Please let us know how we can be praying for you!

~Rachel (& Jesse) Geiger

 

Our First Big Solar Install

In early-November, Lumi completed our biggest solar system installation ever!…which happened to be Jesse and my first solar system installation since arriving.

The system is for a Christian school in Gulu that is run by a ministry in Gulu. This ministry is AWESOME! They do discipleship, leadership development, run a home for vulnerable children, primary school, and medical services for children with special needs (including speech and physical therapy).

They are located in a part of Gulu that has no access to the grid. They asked the local electric utility how to get connected and were told that if they paid about $40,000 USD for the connection (utility poles, wires, etc) they would connect them now, and charge them the regular monthly rates. OR they could wait about 5 years or longer for the connection to be developed. Fortunately, they were able to receive a grant for $10,000 to install a solar system and a back-up diesel generator. Jesse, Taban, and Thomas were able to design a system that powered all their needs (with some room to expand for about 5 years) for $9,000!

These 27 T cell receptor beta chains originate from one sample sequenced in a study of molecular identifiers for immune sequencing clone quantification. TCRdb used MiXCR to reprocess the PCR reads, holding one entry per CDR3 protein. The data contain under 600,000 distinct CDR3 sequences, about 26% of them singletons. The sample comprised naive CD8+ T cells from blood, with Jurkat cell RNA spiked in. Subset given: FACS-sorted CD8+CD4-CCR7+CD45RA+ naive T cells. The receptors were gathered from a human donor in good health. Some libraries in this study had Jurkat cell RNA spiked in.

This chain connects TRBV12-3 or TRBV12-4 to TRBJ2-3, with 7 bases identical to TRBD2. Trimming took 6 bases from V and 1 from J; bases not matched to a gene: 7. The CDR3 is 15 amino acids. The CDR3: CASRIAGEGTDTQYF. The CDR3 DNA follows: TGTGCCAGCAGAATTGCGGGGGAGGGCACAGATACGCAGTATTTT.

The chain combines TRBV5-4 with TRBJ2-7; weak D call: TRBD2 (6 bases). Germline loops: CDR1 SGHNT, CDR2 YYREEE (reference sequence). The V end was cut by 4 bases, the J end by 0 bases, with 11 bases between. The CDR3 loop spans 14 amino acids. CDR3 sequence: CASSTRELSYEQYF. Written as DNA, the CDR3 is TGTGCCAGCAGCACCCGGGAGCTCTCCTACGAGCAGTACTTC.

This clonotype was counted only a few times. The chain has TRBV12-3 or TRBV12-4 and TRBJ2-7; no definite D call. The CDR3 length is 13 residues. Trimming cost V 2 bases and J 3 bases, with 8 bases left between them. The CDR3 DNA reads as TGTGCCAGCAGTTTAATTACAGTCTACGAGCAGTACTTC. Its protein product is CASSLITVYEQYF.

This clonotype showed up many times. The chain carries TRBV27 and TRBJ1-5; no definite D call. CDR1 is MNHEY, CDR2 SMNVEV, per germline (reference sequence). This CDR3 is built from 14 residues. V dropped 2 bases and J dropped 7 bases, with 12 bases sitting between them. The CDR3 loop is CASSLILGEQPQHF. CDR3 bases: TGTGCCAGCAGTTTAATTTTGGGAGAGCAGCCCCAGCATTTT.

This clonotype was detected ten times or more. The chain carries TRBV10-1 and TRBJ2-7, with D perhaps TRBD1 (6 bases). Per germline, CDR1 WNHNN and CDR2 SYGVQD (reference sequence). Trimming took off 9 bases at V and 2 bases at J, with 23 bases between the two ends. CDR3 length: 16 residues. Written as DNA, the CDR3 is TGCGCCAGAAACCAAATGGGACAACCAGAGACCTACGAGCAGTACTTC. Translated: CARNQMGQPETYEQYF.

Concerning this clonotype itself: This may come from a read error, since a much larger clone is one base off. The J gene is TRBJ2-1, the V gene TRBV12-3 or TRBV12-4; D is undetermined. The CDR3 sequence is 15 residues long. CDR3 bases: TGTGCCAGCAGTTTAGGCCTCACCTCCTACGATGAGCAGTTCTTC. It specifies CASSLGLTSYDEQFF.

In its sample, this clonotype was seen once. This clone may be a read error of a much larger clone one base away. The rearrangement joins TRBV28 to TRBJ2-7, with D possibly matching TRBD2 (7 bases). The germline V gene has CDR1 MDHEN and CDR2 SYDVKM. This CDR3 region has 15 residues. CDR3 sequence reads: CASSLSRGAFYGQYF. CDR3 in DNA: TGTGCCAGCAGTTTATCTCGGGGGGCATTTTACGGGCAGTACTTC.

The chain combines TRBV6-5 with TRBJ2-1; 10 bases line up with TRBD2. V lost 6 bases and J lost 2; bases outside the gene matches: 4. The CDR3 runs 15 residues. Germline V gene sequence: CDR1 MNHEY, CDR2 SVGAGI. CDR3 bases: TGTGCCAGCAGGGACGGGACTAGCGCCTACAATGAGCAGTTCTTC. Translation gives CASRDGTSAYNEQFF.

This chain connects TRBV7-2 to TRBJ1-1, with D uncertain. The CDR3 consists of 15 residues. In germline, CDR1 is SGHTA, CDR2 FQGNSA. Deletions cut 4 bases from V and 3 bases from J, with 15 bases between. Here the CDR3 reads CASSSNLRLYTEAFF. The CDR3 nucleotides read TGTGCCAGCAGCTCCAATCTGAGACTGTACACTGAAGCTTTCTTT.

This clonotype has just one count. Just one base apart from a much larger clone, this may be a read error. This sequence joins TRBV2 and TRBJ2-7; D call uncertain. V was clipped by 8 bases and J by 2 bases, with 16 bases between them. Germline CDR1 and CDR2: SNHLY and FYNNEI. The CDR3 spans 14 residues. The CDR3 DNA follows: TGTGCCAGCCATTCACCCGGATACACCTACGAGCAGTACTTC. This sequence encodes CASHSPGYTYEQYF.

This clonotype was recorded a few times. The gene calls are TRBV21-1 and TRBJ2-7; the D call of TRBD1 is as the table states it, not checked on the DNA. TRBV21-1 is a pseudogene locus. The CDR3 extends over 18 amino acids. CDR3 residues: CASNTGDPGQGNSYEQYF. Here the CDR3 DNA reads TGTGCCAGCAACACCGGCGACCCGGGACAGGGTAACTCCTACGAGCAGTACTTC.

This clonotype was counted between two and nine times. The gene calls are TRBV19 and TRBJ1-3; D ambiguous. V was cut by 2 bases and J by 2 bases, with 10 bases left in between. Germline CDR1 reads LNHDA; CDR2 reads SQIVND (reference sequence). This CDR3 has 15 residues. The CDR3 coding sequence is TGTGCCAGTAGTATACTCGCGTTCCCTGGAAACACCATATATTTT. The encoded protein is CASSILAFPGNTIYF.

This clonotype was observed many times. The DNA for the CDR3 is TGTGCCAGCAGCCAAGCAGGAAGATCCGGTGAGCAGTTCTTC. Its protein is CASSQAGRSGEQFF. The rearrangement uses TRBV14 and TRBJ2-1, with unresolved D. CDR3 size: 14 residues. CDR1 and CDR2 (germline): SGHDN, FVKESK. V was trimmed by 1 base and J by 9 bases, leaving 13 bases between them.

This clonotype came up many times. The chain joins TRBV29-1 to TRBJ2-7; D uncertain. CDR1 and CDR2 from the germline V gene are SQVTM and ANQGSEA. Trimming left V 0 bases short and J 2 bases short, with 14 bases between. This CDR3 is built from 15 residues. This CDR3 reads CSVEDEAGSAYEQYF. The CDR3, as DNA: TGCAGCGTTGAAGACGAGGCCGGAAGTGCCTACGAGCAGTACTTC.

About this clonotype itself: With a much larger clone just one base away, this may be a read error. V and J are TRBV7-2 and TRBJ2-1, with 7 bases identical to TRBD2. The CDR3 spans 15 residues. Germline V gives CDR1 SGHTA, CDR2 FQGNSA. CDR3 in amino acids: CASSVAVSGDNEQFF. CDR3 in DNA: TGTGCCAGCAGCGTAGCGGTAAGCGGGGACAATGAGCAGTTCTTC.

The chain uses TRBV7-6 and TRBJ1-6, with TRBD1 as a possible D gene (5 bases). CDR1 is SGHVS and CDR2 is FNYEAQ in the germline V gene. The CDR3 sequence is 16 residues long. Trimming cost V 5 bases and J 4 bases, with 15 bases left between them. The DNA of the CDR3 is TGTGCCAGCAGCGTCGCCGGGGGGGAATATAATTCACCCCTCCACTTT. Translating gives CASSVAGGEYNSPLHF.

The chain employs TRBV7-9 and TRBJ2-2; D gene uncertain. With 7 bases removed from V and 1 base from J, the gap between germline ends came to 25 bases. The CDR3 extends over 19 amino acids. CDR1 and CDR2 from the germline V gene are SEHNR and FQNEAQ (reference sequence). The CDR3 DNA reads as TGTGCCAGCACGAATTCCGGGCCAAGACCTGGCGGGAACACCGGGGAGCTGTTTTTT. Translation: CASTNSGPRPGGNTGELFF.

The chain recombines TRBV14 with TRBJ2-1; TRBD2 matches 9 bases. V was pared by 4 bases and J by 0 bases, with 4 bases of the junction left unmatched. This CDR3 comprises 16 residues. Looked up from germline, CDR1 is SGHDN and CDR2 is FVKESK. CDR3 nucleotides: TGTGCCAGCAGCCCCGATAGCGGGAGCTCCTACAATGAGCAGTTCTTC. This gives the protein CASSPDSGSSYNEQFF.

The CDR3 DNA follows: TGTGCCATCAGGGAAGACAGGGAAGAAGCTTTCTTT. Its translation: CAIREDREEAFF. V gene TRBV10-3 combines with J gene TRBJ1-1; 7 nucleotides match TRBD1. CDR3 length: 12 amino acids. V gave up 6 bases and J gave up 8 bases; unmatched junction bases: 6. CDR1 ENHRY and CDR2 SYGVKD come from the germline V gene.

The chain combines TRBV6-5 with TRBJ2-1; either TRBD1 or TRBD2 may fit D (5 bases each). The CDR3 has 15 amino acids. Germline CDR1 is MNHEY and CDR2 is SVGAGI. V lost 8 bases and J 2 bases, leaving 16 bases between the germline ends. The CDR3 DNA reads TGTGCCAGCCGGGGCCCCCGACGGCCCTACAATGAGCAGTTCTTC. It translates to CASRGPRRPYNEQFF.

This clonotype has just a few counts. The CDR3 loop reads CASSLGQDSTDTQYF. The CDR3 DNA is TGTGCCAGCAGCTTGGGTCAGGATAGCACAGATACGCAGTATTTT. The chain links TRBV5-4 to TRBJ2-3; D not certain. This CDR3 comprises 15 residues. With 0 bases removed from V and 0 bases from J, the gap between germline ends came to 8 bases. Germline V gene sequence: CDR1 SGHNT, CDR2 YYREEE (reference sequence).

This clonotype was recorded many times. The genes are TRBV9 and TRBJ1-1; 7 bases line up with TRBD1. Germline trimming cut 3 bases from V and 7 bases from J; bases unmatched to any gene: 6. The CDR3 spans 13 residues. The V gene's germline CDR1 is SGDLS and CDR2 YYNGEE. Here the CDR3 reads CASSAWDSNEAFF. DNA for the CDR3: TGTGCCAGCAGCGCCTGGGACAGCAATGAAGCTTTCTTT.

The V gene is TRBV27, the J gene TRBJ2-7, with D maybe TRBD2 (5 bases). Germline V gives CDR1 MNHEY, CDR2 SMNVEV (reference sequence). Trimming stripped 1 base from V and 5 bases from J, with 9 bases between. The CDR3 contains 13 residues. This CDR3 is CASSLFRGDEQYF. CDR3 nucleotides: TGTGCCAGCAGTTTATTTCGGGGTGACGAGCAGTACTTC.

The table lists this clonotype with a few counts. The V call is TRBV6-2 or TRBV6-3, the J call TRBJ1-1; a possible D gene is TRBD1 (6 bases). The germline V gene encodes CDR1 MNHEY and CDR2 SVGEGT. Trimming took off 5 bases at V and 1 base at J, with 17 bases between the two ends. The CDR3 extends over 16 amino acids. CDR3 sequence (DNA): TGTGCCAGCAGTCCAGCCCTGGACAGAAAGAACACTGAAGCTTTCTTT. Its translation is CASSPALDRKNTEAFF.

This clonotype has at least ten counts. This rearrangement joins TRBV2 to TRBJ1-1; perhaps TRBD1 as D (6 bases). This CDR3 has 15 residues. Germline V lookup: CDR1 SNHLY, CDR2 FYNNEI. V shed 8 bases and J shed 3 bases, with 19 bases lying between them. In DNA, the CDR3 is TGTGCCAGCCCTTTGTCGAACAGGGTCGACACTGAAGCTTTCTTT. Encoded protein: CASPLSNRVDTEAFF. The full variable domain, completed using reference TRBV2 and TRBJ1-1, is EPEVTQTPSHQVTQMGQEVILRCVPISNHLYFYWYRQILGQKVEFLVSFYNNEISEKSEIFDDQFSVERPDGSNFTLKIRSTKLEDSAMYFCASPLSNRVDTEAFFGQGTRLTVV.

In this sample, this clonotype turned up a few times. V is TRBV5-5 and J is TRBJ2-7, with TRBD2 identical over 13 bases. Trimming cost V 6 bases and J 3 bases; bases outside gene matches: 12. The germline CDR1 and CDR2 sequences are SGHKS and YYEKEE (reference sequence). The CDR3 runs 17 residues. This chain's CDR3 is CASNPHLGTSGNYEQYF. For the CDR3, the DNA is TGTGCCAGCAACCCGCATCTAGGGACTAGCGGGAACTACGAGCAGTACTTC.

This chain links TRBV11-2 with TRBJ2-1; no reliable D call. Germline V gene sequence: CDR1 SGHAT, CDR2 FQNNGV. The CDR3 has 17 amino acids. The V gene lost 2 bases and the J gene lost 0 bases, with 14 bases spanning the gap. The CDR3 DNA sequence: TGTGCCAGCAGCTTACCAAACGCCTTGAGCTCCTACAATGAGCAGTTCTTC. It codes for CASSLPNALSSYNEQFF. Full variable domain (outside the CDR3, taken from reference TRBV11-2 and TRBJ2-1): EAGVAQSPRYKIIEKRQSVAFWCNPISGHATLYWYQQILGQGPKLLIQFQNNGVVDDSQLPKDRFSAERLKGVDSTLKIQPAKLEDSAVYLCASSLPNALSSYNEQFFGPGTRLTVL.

Here are some photos of the installation.

Installing the panel brackets

Installing the panel brackets on the main building. Taban and Innocent are on the roof, Jesse is on the ladder.

Connecting the panels

Taban and Innocent are wiring the panels together. That is HOT roof, too!

Nearly done

Finished up the smaller building!

The installation took about 5 days, and was a great opportunity to connect with more of our Ugandan coworkers!

Update:

We still have not moved into our house yet, BUT the work on the house is going really well! We have had electricians (Innocent and Taban, actually!), plumbers, carpenters, masons, and more in the house for over a week now! Most of the big things should be finished up on Wednesday. We will likely move in Monday.

Unfortunately, this means that Jesse and I have been pretty much of house-duty for the last 2 weeks. We did get a small system installed in the coffee shop -slash- guest house that we are currently living in, and Jesse has sized about 3 more solar systems in his evening hours.

Thanksgiving was yesterday, and I have to say, it makes my Top 5 Thanksgivings of All Time list. Gulu held it’s first 5k Turkey Trot in the morning, followed by a pancake breakfast! Oh MAN! I was SO excited about that! Jesse and I “ran” the 5k and ate “pancakes”. =) In the evening, the place we are staying at hosted their 2nd Annual Thanksgiving Dinner with over 60 people! It was GREAT! It has been really fun to teach Ugandans and non-American expats about Thanksgiving, too. Explaining a Turkey Trot was kind of difficult, actually. Then we Skyped family in the evening and watch a bit of American Football. It was a great Thanksgiving.

Prayer Requests

– Grateful that we are adjusting to life here and finding community!

– Safety and protection while driving in Uganda (especially as incidents of theft increase as we approach Christmas).

– Grateful for a home and that we can move in soon!